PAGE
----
Violence – from state coercion to wars and revolutions – remains an enduring global reality. But whereas it is often believed that the point of constitutional politics is to make violence unnecessary, others argue that it is an unavoidable element of politics.
In this lucid and erudite book, Elizabeth Frazer and Kimberly Hutchings address these issues using vivid contemporary and historic examples. They carefully explore the strategies that have been deployed to condone violence, either as means to certain ends or as an inherent facet of politics. Examining the complex questions raised by different types of violence, they conclude that, ultimately, all attempts to justify political violence fail.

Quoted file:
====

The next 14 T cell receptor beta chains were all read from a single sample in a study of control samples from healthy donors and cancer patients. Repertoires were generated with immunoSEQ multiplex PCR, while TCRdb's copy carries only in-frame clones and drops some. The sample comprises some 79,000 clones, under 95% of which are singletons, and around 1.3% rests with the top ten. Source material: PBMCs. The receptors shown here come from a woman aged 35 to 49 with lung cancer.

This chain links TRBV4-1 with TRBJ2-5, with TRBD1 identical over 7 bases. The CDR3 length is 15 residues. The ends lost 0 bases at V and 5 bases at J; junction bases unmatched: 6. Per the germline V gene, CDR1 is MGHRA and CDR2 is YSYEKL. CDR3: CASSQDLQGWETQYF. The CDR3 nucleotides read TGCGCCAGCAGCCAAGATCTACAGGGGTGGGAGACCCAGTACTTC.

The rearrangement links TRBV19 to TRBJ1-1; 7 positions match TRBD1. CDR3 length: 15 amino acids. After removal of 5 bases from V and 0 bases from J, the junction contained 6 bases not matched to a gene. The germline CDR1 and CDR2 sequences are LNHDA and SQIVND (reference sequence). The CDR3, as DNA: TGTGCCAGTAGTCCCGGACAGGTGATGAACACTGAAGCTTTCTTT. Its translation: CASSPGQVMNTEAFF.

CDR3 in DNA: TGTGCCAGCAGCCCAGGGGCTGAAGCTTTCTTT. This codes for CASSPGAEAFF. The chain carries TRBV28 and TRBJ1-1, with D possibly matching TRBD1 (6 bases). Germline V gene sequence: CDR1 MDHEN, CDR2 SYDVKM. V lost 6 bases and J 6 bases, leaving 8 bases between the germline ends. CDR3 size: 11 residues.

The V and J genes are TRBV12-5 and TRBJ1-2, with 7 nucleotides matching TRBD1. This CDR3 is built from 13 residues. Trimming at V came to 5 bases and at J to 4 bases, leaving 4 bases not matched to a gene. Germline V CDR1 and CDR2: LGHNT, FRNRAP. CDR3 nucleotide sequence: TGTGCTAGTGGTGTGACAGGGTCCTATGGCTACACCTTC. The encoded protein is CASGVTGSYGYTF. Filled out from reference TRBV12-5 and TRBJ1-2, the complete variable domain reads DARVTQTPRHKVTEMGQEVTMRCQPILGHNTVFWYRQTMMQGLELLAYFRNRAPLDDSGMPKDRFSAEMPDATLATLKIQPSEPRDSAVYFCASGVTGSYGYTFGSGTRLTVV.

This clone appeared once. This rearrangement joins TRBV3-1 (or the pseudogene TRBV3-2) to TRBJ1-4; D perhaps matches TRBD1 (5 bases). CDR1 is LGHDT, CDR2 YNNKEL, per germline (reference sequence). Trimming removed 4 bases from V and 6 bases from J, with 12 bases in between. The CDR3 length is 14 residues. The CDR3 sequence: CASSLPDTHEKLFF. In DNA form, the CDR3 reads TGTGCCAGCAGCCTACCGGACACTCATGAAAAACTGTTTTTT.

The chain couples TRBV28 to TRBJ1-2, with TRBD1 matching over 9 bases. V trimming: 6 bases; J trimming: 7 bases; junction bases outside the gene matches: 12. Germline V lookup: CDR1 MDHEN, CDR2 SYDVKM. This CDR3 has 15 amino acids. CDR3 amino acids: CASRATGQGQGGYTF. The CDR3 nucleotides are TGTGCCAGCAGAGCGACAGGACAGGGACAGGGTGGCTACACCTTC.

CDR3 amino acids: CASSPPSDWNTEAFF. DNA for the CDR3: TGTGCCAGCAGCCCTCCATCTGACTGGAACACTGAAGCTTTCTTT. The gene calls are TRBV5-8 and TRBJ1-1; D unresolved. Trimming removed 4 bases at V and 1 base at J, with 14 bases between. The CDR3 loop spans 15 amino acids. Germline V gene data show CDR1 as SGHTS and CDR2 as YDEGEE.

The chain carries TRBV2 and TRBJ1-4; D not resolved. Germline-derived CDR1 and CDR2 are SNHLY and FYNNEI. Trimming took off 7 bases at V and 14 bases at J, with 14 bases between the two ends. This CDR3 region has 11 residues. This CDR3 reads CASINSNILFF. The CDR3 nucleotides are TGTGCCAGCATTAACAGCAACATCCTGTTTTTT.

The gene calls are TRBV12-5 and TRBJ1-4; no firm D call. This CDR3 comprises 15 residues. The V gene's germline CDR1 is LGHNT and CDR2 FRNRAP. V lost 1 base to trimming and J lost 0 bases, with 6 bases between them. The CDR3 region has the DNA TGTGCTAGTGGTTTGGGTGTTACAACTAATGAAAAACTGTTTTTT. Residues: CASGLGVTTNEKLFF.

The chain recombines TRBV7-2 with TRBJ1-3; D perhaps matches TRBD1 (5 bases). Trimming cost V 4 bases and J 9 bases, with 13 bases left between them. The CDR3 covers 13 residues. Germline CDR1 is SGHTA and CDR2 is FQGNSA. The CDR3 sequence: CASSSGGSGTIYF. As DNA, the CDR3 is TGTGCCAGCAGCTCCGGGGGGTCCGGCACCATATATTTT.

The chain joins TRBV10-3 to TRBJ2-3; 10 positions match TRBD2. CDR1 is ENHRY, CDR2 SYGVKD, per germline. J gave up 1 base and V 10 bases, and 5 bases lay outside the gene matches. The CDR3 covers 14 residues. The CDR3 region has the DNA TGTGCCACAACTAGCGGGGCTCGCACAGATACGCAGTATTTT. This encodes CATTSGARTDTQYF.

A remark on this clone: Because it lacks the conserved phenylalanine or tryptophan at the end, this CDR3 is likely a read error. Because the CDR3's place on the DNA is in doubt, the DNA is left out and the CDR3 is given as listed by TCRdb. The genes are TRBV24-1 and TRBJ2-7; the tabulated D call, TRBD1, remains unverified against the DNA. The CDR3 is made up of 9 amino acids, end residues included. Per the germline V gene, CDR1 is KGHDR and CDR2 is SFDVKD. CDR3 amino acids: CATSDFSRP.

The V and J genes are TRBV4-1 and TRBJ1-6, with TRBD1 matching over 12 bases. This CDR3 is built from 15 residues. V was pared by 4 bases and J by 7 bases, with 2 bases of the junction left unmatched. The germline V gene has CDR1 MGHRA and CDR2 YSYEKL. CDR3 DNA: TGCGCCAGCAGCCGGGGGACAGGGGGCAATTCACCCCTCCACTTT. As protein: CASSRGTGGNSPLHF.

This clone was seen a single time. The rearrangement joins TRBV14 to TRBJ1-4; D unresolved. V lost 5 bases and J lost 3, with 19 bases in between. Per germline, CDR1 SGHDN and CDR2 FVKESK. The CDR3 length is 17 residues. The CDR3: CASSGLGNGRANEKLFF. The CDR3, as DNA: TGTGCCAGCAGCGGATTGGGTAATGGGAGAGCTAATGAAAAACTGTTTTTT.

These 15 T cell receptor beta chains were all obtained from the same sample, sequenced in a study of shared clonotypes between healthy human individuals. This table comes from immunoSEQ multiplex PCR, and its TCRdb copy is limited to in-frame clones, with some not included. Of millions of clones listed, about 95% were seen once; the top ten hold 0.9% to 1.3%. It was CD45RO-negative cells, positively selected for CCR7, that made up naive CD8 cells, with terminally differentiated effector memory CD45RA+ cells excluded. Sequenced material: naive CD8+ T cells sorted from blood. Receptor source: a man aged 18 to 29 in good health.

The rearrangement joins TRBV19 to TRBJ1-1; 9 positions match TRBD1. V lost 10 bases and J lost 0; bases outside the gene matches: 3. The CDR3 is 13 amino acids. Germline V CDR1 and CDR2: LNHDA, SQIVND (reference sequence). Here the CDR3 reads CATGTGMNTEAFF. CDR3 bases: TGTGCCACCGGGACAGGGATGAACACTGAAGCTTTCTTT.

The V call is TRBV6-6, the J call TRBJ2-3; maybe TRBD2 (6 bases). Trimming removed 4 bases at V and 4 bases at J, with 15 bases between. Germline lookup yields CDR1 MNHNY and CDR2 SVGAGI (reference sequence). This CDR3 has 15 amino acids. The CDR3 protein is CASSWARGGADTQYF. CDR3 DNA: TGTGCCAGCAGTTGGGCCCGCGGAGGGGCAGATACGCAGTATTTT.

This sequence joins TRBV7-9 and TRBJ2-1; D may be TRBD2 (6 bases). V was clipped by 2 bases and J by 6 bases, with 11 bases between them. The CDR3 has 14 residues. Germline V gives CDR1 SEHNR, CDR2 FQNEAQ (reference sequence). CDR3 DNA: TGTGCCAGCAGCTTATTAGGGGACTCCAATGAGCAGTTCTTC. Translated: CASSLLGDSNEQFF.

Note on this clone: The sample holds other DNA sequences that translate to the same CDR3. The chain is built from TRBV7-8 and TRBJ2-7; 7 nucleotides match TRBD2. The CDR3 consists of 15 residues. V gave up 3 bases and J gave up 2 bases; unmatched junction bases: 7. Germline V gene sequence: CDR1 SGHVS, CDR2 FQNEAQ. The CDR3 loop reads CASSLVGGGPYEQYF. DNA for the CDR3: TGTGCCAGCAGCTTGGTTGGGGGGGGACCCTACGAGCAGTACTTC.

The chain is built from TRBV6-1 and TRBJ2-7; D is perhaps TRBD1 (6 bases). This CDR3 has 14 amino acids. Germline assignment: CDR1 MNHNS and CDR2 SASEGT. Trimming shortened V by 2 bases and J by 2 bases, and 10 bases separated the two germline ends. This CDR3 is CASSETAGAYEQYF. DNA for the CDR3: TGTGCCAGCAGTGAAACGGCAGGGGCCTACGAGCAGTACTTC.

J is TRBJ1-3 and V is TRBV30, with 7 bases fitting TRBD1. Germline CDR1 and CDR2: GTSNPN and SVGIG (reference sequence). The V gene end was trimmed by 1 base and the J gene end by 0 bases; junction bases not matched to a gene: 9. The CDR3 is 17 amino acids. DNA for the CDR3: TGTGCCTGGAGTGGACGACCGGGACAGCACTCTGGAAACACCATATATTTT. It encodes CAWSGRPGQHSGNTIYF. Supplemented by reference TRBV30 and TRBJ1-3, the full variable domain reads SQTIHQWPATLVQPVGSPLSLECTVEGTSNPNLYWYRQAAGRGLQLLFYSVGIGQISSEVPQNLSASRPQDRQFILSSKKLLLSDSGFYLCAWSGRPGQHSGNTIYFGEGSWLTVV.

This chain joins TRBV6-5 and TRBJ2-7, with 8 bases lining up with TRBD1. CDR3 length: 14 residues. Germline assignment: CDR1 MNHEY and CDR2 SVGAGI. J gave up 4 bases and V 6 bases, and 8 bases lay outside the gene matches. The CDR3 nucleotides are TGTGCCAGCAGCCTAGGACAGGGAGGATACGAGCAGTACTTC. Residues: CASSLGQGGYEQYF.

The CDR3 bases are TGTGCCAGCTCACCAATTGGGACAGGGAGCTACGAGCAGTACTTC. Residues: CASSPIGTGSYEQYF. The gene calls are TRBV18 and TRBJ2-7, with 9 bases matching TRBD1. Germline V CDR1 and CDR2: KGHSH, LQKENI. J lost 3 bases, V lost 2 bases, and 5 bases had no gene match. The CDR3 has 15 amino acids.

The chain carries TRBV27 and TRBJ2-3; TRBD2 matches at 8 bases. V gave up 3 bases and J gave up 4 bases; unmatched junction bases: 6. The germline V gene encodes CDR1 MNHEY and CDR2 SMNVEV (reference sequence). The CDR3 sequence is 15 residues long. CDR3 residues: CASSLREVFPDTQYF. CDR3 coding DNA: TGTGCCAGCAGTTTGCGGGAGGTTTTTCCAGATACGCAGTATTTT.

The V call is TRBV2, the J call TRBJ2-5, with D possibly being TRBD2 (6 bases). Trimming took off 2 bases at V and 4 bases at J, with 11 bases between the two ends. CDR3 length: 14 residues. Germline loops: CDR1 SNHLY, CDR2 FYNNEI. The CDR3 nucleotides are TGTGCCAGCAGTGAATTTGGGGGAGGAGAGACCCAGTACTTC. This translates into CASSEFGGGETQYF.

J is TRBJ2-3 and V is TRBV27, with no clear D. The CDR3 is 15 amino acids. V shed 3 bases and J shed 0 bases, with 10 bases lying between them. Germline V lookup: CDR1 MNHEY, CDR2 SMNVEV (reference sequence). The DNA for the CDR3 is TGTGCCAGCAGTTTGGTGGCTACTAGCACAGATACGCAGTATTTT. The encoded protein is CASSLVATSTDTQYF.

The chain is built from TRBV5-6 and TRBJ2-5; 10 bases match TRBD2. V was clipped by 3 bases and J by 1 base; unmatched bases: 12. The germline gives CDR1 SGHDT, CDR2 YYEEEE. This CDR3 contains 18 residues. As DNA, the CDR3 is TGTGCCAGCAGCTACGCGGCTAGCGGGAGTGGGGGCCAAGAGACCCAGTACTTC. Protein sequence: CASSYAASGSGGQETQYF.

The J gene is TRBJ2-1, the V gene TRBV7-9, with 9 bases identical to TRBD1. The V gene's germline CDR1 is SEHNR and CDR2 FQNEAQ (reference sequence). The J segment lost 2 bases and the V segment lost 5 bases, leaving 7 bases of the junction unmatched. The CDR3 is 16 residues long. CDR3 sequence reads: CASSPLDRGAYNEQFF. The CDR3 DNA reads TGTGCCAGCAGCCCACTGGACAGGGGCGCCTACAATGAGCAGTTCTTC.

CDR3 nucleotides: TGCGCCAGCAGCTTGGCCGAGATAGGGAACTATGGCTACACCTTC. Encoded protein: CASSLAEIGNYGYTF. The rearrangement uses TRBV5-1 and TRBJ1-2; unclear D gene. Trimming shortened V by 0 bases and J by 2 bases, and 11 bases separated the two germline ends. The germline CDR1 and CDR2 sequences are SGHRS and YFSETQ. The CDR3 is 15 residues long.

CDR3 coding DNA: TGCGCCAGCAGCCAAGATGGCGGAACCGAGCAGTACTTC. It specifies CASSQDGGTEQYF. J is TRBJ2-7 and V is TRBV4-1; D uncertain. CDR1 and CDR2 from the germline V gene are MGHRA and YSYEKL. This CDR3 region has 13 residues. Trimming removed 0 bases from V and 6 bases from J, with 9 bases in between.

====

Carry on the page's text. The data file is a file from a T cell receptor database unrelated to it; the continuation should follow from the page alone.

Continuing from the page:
This book will be essential introductory reading for students and scholars of the ethics and politics of political violence.